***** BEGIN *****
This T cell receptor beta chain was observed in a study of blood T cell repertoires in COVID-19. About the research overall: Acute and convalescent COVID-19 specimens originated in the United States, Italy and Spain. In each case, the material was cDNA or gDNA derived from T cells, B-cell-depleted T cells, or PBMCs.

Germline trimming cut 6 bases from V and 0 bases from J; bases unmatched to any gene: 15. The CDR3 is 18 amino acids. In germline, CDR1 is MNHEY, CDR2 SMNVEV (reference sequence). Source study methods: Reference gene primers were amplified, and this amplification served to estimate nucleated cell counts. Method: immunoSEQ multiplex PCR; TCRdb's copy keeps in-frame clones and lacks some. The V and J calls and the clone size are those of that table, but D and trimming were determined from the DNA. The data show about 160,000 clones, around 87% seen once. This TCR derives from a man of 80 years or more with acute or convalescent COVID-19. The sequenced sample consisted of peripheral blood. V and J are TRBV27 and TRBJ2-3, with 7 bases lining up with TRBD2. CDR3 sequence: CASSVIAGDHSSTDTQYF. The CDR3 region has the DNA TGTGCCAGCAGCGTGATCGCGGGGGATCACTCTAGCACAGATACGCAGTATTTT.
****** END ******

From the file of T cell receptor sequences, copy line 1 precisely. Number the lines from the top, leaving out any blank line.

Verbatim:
This T cell receptor beta chain was observed in a study of blood T cell repertoires in COVID-19. About the research overall: Acute and convalescent COVID-19 specimens originated in the United States, Italy and Spain. In each case, the material was cDNA or gDNA derived from T cells, B-cell-depleted T cells, or PBMCs.